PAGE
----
Banksy, aka the mysterious UK street artist, is back at it again! But this time, it wasn't the revelation of a painting that stole the spotlight, but the destruction of one.
On Friday, the artist's famed "Girl with Balloon" was up for auction at Sotheby's Contemporary Art Evening Sale in London. Moments after being sold for $1.4 million, the painting was self-destructed into pieces.
"It appears we just got Banksy-ed," said Alex Branczik, Sotheby's head of contemporary art for Europe, according to BuzzFeed.
In a video posted to Instagram, Banksy explained that he had secretly installed a shredder in the frame of the painting a few years ago ... with an aim to destroy it if it were ever sold.
"Going, going, gone ..."
"Their faces, their faces!"
Banksy accompanied the explanatory video with a Picasso quote: "The urge to destroy is also a creative urge"
The painting was a 2006 reproduction of the 2002 spray-painted mural "Balloon Girl."
The mural - which shows a young girl releasing a red heart-shaped balloon - was originally spray-painted on a building in East London.
In 2017, the painting was named Britain's favorite. The artwork ranked No.1 on a list of British art, following a poll - carried out with 2,000 individuals - to mark the launch of a new Samsung TV: The Frame. Banksy's work beat paintings by English romantic painters John Constable and J. M. W. Turner.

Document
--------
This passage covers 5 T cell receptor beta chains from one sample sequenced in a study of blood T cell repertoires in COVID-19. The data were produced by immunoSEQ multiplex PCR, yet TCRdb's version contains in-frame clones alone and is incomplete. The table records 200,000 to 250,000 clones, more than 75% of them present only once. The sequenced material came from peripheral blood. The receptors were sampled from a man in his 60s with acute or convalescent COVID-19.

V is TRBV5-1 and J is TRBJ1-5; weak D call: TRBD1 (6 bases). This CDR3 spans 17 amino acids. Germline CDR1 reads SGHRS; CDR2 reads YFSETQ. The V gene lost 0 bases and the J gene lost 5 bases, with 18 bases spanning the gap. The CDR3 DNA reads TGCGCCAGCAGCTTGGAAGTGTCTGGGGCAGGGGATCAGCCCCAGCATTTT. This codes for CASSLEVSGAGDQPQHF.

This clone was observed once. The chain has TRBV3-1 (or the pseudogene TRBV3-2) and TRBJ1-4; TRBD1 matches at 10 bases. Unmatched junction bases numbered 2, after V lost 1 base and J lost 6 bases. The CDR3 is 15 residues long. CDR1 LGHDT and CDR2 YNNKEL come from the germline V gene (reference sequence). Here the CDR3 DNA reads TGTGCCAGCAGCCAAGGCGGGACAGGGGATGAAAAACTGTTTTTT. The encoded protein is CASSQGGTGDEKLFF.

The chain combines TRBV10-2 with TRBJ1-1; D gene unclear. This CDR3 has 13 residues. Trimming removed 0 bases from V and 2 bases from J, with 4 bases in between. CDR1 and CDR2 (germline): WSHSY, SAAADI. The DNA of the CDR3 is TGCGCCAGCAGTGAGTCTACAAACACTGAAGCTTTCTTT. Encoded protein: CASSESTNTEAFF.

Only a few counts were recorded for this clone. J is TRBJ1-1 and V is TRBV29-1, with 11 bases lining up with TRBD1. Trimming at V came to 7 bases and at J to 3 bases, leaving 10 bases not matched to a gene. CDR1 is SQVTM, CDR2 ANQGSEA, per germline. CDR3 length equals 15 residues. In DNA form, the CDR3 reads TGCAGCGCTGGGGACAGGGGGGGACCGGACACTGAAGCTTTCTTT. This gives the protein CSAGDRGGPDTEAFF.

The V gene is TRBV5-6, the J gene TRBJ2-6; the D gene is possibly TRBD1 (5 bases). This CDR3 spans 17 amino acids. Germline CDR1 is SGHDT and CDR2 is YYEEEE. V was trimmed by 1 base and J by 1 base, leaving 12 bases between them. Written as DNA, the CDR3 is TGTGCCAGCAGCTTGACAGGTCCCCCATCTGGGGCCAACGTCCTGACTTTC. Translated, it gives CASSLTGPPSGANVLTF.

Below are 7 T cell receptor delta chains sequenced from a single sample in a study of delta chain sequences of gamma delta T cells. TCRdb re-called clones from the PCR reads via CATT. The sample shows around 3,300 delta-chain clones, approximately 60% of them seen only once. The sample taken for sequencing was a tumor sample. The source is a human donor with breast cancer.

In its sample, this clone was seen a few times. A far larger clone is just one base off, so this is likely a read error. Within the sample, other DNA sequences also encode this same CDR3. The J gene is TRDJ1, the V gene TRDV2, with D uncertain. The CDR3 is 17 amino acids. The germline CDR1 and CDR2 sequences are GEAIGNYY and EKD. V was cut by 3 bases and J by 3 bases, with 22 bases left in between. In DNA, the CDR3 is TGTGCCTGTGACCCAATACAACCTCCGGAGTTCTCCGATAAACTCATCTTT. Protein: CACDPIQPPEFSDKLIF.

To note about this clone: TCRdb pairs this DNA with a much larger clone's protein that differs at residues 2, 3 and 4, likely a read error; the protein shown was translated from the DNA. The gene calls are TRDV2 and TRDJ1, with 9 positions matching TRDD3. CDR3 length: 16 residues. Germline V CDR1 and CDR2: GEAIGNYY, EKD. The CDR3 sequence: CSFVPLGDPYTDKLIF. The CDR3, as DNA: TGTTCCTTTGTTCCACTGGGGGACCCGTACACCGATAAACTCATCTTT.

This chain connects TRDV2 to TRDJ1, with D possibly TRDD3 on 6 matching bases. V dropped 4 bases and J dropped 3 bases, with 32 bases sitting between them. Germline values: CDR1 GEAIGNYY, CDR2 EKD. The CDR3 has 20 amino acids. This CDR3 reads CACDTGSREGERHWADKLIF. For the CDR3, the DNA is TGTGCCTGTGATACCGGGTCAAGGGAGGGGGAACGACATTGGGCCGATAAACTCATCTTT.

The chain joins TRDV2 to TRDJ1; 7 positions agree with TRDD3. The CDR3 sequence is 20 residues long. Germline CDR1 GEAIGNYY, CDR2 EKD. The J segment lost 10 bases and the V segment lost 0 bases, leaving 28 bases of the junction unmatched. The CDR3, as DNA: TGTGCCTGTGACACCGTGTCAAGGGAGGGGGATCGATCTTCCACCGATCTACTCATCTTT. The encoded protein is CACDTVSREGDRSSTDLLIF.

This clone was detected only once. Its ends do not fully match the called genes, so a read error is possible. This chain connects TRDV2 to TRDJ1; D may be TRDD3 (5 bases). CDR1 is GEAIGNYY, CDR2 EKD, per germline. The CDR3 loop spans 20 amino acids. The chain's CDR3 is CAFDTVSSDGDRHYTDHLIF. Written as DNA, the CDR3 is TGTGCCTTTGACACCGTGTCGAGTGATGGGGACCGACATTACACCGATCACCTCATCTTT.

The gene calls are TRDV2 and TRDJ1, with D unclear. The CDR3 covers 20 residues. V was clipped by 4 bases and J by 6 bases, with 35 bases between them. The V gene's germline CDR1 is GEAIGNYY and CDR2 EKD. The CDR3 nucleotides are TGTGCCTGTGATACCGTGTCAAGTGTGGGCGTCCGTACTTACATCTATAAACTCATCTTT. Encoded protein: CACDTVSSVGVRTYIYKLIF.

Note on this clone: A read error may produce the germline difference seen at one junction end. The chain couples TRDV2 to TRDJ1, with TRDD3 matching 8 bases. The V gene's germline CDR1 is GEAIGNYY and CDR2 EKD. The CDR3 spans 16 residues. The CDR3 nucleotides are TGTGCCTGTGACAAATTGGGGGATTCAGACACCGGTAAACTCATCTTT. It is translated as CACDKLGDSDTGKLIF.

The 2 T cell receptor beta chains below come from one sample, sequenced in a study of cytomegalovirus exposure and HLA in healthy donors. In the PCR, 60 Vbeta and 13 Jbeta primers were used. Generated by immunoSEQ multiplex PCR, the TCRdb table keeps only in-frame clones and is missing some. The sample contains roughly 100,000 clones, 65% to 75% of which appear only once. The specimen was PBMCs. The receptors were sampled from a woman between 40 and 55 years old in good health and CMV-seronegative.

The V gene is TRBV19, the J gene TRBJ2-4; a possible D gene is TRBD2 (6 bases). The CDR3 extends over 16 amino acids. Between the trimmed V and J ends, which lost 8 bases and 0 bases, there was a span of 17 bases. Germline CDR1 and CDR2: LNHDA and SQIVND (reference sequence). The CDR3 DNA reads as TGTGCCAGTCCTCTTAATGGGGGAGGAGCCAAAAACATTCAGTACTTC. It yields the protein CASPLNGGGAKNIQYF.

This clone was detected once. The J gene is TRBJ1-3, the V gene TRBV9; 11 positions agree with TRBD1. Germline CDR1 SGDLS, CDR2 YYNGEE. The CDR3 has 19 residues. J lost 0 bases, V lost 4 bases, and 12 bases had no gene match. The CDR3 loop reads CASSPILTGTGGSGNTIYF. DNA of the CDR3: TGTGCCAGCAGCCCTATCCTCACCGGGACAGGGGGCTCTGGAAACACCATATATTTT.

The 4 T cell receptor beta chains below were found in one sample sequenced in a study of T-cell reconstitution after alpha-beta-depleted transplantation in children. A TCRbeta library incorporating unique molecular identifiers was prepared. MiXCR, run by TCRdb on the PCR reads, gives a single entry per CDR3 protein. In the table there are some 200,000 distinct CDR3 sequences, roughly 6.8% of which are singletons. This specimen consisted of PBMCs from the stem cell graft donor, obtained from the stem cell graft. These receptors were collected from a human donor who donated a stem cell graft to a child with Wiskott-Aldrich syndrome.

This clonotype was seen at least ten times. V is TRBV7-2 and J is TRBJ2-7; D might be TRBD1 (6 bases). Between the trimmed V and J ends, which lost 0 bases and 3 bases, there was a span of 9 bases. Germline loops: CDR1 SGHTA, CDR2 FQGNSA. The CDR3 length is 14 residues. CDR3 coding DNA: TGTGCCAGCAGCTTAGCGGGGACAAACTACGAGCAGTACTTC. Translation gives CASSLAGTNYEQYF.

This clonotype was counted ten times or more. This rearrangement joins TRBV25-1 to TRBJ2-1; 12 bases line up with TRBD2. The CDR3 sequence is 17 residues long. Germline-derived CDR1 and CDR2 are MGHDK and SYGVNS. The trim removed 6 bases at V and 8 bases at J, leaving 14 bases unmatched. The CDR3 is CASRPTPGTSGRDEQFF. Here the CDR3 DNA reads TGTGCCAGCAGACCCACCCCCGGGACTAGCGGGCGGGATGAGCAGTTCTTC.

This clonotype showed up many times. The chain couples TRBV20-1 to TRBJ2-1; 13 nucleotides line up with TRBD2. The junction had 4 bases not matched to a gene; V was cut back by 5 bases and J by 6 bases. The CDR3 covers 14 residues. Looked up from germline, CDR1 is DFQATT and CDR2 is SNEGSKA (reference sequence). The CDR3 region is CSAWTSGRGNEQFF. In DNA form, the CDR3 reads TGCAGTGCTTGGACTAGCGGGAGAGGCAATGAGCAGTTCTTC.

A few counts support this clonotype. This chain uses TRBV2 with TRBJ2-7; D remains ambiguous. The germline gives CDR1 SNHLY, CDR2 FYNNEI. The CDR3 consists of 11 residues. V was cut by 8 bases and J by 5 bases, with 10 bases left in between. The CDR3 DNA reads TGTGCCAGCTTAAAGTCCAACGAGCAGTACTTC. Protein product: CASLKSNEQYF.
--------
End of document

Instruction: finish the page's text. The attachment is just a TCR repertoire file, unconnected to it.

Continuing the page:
In 2014, Banksy used a variant of "Balloon Girl" in a show of solidarity with Syrian refugees.
A priceless piece of art?
"The piece wasn't finished until it was shredded. That was the art"
"Art on Art"
"I aspire to this level of art"
Banksy's artwork will live forever
It is part hotel, part museum and of course, one big art installation. The hotel includes paintings done in Banksy's signature street art style.
But, that's not all. Each room represents a particular theme or statement.
From critiquing colonialism to highlighting the reality of the Israeli military, these rooms not only provide a place for guests to sleep in, but also lead them to think about the present reality in Palestine and the historical roots of today's conflict.